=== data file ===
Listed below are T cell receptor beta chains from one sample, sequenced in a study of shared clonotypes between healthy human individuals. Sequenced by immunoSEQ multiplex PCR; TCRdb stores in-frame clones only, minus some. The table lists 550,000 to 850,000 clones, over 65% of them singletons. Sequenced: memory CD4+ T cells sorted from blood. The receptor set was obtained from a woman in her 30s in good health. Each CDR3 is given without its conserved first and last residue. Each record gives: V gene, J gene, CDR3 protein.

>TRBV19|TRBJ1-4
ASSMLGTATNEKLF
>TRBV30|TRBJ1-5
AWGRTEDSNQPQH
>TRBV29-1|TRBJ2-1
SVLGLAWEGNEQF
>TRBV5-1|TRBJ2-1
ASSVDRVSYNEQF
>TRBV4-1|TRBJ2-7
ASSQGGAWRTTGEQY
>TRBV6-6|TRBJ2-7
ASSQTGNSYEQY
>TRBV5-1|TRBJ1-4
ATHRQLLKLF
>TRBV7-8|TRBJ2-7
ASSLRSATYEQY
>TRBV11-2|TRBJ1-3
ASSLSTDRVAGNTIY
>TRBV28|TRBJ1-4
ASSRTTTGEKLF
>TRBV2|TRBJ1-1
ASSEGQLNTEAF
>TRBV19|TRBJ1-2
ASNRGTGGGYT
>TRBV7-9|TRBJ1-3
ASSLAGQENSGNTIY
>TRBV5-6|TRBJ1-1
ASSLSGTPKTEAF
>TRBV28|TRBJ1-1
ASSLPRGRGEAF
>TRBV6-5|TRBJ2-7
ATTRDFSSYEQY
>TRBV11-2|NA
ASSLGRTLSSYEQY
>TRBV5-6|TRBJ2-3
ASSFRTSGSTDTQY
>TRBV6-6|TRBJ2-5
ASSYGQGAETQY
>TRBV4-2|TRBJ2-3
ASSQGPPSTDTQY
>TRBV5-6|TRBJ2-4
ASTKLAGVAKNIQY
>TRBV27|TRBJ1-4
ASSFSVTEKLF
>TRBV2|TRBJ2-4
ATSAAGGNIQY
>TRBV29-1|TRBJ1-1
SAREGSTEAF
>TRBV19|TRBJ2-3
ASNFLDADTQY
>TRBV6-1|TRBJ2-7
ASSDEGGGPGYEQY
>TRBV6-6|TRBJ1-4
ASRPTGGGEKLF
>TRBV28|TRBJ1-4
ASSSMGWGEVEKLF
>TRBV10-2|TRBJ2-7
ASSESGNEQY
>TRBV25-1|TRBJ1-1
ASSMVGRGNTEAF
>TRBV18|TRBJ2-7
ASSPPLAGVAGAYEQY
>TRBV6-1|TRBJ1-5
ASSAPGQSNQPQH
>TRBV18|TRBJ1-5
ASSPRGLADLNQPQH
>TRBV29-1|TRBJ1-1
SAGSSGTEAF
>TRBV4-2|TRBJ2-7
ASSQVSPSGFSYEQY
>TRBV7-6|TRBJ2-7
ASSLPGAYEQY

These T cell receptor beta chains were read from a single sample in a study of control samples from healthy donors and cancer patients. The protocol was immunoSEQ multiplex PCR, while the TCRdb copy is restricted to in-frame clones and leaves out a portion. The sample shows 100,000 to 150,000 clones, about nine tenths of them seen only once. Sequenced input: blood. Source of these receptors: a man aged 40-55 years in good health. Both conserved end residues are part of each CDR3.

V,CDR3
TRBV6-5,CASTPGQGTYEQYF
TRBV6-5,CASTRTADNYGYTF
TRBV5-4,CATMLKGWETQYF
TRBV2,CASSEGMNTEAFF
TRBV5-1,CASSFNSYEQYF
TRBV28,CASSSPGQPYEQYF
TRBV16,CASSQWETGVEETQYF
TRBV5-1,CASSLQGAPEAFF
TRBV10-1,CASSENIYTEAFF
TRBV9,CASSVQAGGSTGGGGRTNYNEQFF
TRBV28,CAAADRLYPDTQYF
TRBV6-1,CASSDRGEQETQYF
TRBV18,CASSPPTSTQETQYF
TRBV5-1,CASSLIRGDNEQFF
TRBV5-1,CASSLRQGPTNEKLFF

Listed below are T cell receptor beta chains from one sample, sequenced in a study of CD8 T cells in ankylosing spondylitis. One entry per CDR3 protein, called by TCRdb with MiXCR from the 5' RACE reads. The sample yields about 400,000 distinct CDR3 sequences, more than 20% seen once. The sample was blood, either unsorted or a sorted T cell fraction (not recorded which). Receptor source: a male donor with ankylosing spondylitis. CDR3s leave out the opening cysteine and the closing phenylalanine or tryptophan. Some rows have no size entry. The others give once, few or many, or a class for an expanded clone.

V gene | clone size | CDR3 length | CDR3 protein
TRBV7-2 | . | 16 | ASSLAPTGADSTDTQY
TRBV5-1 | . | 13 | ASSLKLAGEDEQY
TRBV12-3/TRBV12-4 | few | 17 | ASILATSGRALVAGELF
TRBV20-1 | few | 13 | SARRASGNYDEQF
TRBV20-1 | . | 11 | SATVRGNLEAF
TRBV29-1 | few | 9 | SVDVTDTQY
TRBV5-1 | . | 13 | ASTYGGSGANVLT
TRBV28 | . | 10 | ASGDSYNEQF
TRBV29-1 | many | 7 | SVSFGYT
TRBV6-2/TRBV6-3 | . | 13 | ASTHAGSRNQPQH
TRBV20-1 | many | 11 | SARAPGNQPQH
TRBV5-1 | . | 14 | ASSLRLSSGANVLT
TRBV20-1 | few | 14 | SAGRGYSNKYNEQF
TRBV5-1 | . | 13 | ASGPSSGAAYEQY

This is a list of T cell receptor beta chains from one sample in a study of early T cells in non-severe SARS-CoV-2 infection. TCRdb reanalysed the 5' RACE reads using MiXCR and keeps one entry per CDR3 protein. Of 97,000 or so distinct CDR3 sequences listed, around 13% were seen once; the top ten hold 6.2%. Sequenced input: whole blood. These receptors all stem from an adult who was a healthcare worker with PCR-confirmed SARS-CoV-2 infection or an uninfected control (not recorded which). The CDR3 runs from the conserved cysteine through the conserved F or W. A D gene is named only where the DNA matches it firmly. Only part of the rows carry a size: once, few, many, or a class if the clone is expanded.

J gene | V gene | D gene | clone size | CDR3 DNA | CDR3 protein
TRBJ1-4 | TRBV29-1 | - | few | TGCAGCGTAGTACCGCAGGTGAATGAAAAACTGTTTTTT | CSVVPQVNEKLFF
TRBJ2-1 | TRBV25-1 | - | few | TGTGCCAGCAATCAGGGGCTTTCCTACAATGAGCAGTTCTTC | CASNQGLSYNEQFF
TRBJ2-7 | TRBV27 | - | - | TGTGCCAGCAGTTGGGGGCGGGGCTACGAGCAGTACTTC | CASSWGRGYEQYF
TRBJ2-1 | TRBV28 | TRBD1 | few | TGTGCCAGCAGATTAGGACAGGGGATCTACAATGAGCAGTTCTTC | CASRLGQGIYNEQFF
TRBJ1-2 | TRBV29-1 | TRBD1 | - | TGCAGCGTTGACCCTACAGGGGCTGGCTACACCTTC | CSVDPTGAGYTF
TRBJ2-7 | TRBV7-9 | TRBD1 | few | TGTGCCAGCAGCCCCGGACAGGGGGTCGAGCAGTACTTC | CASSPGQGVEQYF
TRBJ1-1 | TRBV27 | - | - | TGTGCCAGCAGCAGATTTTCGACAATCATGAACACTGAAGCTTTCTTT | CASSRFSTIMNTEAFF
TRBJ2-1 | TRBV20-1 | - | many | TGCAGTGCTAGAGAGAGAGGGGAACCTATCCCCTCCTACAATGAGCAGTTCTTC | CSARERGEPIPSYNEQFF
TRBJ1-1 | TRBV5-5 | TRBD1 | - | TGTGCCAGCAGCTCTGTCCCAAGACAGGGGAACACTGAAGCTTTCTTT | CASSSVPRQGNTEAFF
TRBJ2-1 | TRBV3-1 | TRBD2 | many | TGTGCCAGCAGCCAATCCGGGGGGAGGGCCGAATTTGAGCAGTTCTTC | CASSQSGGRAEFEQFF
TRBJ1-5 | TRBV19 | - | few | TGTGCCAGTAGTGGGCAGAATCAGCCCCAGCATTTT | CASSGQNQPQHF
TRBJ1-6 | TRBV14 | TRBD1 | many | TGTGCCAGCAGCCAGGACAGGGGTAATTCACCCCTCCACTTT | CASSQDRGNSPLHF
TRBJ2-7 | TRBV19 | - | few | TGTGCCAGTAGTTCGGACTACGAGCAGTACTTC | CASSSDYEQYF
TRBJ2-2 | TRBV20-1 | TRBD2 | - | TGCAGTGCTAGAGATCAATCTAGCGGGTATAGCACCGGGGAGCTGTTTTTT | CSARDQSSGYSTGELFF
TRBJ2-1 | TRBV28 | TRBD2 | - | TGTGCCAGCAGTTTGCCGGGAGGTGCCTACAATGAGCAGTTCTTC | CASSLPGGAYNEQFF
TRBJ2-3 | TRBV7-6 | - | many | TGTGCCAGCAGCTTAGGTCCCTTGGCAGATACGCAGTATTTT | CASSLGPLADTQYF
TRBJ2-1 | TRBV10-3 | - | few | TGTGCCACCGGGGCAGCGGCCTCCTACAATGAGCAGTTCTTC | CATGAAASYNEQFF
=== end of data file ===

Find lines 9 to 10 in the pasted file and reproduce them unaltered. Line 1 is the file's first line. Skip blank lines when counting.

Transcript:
ASSVDRVSYNEQF
>TRBV4-1|TRBJ2-7